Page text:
April 3, 2014

0092, 0171, 0534, 1004, 1005, 1044 CAMBODIA (Siem Reap) - Angkor (UNESCO WHS)

Posted on 06.01.2012, 14.04.2012, 02.03.2013, 16.02.2014 and 03.04.2014
Subjected to the Indian influences, passed through filters Thai or Lao, for more than 1,000 years, the Khmer have created firstly kingdoms of Funan and Chenla, to achieve peak during the Khmer Empire (centuries 9th-15th), of which greatest material legacy is Angkor, the site of the capital city during the empire's zenith. The spiritual legacy is Theravada Buddhism, introduced to the area through monks from Sri Lanka in the 13th century, considered for centuries an esential element of the khmer's ethnic and cultural identity. If about the early days of the empire we don't know too much, after the 13th century Angkor was visited by many travelers, starting with chinese Zhou Daguan and continuing with Portuguese and Spanish missionaries. The Khmer already constructed the most important architectural masterpieces in the area known as Angkor, the largest preindustrial city in the world, with more than one million inhabitants. .Angkor, located to the north of the Great Lake (Tonlé Sap) and south of the Kulen Hills, near modern-day Siem Reap, is a UNESCO World Heritage Site from 1992.

The principal temple, Angkor Wat (in the first three postcards), was built between 1113 and 1150 by King Suryavarman II, as his personal temple mausoleum. It’s the world's largest religious building and it has become a symbol of Cambodia, appearing on its national flag. Very well preserved, it’s the only one to have remained a significant religious centre since its foundation - first Hindu, dedicated to the god Vishnu, then Buddhist. The most comprehensive presentation of the temple and the most easily accessible to a wide public seems to be that of The Monuments of the Angkor Group by Maurice Glaize, published in 1944 in Saigon. I will quote only a few short, but representative fragments, a "snack" if you like:

"Angkor may be visited in all seasons. However the most favourable period extends from November to March, during the first months of the dry season, when the temperature is particularly clement. […] It is preferable, particularly in the hot season, to leave early in the morning and to return before eleven o'clock, and not to revisit in the afternoon until three or four o'clock - the light at the end of the day being generally more favourable. The majority of the monuments - and in particular Angkor Wat - lose much in being viewed against the light. […] We would especially recommend the setting of the sun at Angkor Wat, where sometimes the spectacle will include the flight of the bats in the fading light, or from the top of Phnom Bakheng or Phnom Krom, or the terrace of the Srah Srang - or else from the beach of the baray, where the bathing is delightful. Finally, if you have the opportunity, do not miss, by the light of the full moon, the second level courtyard of Angkor Wat at the foot of the central tower, or the upper terrace of the Bayon."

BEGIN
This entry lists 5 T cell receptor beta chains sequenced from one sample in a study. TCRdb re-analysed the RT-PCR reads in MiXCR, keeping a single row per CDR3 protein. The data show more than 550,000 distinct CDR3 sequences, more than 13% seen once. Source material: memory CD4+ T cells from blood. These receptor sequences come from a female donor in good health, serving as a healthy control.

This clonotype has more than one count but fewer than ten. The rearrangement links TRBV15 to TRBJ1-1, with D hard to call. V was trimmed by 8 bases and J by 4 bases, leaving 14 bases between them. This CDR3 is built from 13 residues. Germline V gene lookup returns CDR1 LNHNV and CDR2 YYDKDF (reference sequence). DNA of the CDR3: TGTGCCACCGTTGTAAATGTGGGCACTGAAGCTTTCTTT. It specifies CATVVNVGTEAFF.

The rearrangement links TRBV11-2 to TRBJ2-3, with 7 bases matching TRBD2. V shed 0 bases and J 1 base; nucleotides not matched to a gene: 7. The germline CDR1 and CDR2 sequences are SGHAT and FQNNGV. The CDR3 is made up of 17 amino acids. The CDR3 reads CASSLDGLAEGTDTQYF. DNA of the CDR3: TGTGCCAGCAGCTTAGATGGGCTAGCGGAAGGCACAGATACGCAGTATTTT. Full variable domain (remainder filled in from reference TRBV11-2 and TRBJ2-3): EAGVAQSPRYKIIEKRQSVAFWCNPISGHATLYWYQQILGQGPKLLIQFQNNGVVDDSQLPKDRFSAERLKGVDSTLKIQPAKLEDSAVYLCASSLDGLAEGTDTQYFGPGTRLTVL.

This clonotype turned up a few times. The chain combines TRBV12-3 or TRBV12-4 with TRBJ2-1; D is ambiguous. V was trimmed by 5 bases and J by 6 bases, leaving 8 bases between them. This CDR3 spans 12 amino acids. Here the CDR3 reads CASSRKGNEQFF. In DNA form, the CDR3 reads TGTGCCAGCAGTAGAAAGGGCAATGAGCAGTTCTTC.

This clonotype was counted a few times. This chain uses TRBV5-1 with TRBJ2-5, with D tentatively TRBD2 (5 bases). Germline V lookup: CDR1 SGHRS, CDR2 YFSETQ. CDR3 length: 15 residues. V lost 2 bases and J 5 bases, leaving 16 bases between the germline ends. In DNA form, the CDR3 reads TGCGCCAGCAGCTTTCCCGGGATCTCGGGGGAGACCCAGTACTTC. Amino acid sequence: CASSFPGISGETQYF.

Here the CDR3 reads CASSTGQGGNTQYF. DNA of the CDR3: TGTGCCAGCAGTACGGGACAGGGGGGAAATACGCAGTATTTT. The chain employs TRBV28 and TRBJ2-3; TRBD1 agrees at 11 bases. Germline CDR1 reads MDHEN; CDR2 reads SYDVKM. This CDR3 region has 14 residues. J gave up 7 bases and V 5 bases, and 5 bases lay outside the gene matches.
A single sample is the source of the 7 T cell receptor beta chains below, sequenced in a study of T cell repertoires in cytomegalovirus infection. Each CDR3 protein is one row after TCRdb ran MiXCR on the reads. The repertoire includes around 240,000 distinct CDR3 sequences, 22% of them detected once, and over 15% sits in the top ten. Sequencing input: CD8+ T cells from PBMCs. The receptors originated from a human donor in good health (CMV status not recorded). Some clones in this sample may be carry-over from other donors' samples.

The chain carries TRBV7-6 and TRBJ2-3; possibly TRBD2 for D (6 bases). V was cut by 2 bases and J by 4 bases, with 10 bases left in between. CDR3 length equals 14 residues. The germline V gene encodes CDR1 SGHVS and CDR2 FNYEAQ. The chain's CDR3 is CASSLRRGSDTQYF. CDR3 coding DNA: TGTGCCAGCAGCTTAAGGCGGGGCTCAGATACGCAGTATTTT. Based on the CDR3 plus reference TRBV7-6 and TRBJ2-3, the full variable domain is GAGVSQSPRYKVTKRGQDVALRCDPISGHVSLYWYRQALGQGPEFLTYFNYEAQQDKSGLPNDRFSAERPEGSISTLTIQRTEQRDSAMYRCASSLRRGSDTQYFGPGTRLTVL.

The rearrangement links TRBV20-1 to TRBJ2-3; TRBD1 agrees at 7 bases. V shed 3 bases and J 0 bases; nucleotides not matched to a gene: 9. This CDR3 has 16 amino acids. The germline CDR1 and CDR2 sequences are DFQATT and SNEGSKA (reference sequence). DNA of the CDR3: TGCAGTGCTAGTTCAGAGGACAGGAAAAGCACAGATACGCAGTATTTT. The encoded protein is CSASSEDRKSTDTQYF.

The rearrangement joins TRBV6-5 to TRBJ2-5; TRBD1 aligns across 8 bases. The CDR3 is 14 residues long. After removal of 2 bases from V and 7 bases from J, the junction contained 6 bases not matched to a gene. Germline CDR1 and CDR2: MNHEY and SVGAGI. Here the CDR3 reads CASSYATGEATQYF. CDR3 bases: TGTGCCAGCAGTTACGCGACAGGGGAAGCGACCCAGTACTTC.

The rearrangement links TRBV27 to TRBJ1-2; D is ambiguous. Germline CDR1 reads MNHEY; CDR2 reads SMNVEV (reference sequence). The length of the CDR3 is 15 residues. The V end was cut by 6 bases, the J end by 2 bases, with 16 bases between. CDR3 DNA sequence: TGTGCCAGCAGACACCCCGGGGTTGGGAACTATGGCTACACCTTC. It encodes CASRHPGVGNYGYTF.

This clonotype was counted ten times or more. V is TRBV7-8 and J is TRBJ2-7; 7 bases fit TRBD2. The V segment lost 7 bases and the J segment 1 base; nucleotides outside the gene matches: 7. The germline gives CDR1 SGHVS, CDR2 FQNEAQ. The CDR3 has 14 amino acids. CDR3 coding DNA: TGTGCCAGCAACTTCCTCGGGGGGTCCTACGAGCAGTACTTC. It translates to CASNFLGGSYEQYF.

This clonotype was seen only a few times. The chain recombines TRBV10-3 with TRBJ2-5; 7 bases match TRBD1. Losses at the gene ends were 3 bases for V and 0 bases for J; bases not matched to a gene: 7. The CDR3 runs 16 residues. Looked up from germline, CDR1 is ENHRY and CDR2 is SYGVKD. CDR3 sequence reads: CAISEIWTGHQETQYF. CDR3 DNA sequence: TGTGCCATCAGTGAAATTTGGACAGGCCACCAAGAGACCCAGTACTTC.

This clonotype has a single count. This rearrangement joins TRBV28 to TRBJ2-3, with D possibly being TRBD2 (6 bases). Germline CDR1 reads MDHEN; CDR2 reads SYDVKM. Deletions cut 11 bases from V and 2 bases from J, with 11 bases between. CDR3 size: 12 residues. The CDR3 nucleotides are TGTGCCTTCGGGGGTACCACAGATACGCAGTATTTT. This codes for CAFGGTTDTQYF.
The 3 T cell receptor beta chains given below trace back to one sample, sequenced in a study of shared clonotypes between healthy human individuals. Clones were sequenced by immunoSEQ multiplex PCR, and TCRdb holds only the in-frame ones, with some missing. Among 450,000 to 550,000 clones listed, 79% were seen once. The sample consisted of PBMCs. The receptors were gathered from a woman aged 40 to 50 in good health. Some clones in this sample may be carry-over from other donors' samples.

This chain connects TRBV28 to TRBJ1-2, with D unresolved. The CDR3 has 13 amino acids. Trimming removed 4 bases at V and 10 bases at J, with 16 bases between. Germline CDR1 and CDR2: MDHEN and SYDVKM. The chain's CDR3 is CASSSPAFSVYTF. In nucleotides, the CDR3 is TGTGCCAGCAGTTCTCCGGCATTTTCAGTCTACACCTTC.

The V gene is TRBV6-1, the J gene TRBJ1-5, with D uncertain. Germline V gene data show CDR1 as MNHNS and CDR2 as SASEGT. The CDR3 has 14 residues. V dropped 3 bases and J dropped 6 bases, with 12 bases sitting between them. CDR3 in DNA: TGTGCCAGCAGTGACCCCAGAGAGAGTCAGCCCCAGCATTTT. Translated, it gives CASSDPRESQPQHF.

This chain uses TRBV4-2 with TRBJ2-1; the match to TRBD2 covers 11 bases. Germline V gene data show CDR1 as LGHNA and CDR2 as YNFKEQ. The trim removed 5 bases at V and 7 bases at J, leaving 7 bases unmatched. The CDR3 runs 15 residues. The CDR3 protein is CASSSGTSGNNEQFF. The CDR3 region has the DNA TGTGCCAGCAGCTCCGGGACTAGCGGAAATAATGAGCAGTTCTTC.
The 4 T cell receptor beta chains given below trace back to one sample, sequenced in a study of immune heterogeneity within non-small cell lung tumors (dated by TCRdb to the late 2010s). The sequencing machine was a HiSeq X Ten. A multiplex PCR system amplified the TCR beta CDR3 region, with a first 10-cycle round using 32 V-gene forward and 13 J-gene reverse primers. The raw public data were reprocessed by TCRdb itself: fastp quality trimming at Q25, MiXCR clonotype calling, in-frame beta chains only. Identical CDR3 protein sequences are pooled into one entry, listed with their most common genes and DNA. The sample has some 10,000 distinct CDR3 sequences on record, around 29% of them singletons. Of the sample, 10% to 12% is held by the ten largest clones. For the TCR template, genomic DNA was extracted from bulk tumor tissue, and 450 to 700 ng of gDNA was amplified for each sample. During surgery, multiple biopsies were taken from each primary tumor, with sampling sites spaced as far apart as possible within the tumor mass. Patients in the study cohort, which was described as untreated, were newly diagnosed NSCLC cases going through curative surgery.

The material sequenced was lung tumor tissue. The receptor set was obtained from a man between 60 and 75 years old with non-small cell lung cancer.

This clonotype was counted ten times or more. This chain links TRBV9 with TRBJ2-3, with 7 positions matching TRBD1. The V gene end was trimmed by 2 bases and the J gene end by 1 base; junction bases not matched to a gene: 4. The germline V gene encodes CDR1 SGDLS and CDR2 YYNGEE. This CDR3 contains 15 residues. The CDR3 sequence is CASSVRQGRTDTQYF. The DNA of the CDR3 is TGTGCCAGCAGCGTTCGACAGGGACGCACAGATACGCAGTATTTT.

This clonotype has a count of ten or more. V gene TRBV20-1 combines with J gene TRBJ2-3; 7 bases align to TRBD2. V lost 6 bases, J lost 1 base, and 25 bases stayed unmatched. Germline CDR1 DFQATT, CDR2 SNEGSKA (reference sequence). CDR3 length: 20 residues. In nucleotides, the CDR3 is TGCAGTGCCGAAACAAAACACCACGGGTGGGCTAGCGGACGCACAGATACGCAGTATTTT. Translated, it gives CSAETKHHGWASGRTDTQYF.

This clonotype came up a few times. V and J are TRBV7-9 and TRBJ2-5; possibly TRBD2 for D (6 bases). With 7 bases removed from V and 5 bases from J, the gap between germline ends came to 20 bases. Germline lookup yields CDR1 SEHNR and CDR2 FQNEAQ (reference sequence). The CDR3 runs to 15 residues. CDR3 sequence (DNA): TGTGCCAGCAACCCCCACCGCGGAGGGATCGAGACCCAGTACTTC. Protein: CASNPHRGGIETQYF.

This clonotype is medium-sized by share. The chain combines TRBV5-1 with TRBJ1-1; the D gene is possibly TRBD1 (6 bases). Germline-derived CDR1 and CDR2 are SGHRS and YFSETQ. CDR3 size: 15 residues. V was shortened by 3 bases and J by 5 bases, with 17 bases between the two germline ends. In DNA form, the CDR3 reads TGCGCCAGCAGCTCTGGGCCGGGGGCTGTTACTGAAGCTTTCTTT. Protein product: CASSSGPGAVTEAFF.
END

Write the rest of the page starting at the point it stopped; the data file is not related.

"Constructed to the south of the capital (Angkor Thom), Angkor Wat is sited in the south-east corner of the ancient city of Angkor - Yasodharapura - built by Yasovarman I, centred on Phnom Bakheng and which stretched between the Siem Reap river to the east and the dike of the baray to the west. […] Isolated from the forest by its moats, Angkor Wat was, of all the monuments of the group, the best placed to escape the invasion of the jungle and hence ruin. Moreover, following the establishment of Buddhism of the small vehicle, it has always sheltered pagodas, as a place of pilgrimage for the Khmer, within its enclosure - though at one time partially masking the main façade these had to be re-sited in order not to detract from the overall perspective."


Another very interesting work that talks also about Angkor is Voyage dans les royaumes de Siam, de Cambodge, de Laos et autres parties centrales de l'Indo-Chine (Travels in the Central Parts of Indo-China, Cambodia and Laos During the Years 1858,1859, and 1860), by Henri Mouhot, published in 1863 in Paris. Mouhot is the one who popularized Angkor in the West, naming it "the work of the King of Angels."

In the fourth postcard are two Apsaras, females spirits of the clouds and waters in Hindu and Buddhist mythology (also known as Vidhya Dhari or Tep Apsar in Khmer, which means "nymph" or "celestial maiden"). Beautiful, youthful and elegant, often the wives of the Gandharvas (the court musicians of Indra), Apsaras are superb in the art of dancing, seducing equally gods and men. As caretakers of fallen heroes, they may be compared to the valkyries of Norse mythology, and as ethereal beings often depicted taking flight, to angels, but sometimes are also compared to the muses of ancient Greece. Probably due to the association with water, they are able to change their shape at will. Apsaras represent an important motif in the stone bas-reliefs of the Angkorian temples, but not all female images are considered to be apsaras, the ones who have static attitude being called devatas. Angkor Wat features both apsaras and devatas, but the devatas are the most numerous. Khmer classical dance, the indigenous ballet-like performance art, is frequently called "Apsara Dance" and reflects one of the origin myths in Cambodia, depicting the union of Mera, a celestial dancer, and Kambu, a wise man.